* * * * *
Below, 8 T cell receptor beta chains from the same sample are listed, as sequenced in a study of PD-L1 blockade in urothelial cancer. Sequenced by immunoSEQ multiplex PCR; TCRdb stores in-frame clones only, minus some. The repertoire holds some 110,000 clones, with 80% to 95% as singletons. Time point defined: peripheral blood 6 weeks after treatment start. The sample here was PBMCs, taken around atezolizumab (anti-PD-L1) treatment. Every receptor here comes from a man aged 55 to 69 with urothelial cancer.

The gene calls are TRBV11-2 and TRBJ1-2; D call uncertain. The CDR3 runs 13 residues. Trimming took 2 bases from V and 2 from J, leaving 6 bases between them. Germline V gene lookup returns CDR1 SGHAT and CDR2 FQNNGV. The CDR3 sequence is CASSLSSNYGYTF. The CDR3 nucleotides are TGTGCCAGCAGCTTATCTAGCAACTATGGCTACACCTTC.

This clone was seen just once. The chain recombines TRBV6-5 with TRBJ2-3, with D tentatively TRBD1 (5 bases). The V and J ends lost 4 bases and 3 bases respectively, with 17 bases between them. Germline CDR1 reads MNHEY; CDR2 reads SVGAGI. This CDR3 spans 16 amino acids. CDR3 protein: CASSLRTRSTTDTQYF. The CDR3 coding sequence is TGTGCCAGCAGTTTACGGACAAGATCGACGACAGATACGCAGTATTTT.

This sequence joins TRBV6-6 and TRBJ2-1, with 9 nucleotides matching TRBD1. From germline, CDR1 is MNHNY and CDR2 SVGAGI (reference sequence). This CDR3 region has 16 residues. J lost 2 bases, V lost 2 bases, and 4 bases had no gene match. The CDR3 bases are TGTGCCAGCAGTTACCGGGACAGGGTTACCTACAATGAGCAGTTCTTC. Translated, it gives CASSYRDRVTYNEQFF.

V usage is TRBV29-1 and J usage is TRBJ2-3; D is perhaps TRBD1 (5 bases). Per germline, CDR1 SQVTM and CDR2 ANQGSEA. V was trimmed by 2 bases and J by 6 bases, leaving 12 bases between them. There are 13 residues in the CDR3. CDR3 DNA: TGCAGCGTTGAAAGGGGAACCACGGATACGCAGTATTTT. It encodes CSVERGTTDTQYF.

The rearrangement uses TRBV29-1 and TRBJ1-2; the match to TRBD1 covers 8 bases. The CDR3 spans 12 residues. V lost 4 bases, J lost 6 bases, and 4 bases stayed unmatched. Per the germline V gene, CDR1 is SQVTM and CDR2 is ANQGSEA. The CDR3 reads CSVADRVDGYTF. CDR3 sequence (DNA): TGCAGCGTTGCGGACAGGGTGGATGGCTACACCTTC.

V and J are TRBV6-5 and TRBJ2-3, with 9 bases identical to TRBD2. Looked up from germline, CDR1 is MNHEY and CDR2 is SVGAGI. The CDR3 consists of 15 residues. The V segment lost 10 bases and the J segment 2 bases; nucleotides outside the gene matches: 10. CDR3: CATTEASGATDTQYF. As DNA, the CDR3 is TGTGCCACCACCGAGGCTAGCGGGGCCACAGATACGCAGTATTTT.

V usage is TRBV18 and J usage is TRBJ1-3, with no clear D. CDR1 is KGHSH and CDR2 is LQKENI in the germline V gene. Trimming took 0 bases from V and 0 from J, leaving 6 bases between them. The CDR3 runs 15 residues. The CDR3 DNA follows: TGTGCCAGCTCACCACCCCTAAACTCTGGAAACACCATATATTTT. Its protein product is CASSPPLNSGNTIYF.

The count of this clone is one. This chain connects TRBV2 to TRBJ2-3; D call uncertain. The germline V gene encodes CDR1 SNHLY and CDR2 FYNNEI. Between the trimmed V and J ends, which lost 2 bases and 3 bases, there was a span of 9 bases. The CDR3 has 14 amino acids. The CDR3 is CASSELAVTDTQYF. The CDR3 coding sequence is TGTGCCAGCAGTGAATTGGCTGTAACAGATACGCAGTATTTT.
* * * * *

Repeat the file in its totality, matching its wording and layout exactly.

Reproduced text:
Below, 8 T cell receptor beta chains from the same sample are listed, as sequenced in a study of PD-L1 blockade in urothelial cancer. Sequenced by immunoSEQ multiplex PCR; TCRdb stores in-frame clones only, minus some. The repertoire holds some 110,000 clones, with 80% to 95% as singletons. Time point defined: peripheral blood 6 weeks after treatment start. The sample here was PBMCs, taken around atezolizumab (anti-PD-L1) treatment. Every receptor here comes from a man aged 55 to 69 with urothelial cancer.

The gene calls are TRBV11-2 and TRBJ1-2; D call uncertain. The CDR3 runs 13 residues. Trimming took 2 bases from V and 2 from J, leaving 6 bases between them. Germline V gene lookup returns CDR1 SGHAT and CDR2 FQNNGV. The CDR3 sequence is CASSLSSNYGYTF. The CDR3 nucleotides are TGTGCCAGCAGCTTATCTAGCAACTATGGCTACACCTTC.

This clone was seen just once. The chain recombines TRBV6-5 with TRBJ2-3, with D tentatively TRBD1 (5 bases). The V and J ends lost 4 bases and 3 bases respectively, with 17 bases between them. Germline CDR1 reads MNHEY; CDR2 reads SVGAGI. This CDR3 spans 16 amino acids. CDR3 protein: CASSLRTRSTTDTQYF. The CDR3 coding sequence is TGTGCCAGCAGTTTACGGACAAGATCGACGACAGATACGCAGTATTTT.

This sequence joins TRBV6-6 and TRBJ2-1, with 9 nucleotides matching TRBD1. From germline, CDR1 is MNHNY and CDR2 SVGAGI (reference sequence). This CDR3 region has 16 residues. J lost 2 bases, V lost 2 bases, and 4 bases had no gene match. The CDR3 bases are TGTGCCAGCAGTTACCGGGACAGGGTTACCTACAATGAGCAGTTCTTC. Translated, it gives CASSYRDRVTYNEQFF.

V usage is TRBV29-1 and J usage is TRBJ2-3; D is perhaps TRBD1 (5 bases). Per germline, CDR1 SQVTM and CDR2 ANQGSEA. V was trimmed by 2 bases and J by 6 bases, leaving 12 bases between them. There are 13 residues in the CDR3. CDR3 DNA: TGCAGCGTTGAAAGGGGAACCACGGATACGCAGTATTTT. It encodes CSVERGTTDTQYF.

The rearrangement uses TRBV29-1 and TRBJ1-2; the match to TRBD1 covers 8 bases. The CDR3 spans 12 residues. V lost 4 bases, J lost 6 bases, and 4 bases stayed unmatched. Per the germline V gene, CDR1 is SQVTM and CDR2 is ANQGSEA. The CDR3 reads CSVADRVDGYTF. CDR3 sequence (DNA): TGCAGCGTTGCGGACAGGGTGGATGGCTACACCTTC.

V and J are TRBV6-5 and TRBJ2-3, with 9 bases identical to TRBD2. Looked up from germline, CDR1 is MNHEY and CDR2 is SVGAGI. The CDR3 consists of 15 residues. The V segment lost 10 bases and the J segment 2 bases; nucleotides outside the gene matches: 10. CDR3: CATTEASGATDTQYF. As DNA, the CDR3 is TGTGCCACCACCGAGGCTAGCGGGGCCACAGATACGCAGTATTTT.

V usage is TRBV18 and J usage is TRBJ1-3, with no clear D. CDR1 is KGHSH and CDR2 is LQKENI in the germline V gene. Trimming took 0 bases from V and 0 from J, leaving 6 bases between them. The CDR3 runs 15 residues. The CDR3 DNA follows: TGTGCCAGCTCACCACCCCTAAACTCTGGAAACACCATATATTTT. Its protein product is CASSPPLNSGNTIYF.

The count of this clone is one. This chain connects TRBV2 to TRBJ2-3; D call uncertain. The germline V gene encodes CDR1 SNHLY and CDR2 FYNNEI. Between the trimmed V and J ends, which lost 2 bases and 3 bases, there was a span of 9 bases. The CDR3 has 14 amino acids. The CDR3 is CASSELAVTDTQYF. The CDR3 coding sequence is TGTGCCAGCAGTGAATTGGCTGTAACAGATACGCAGTATTTT.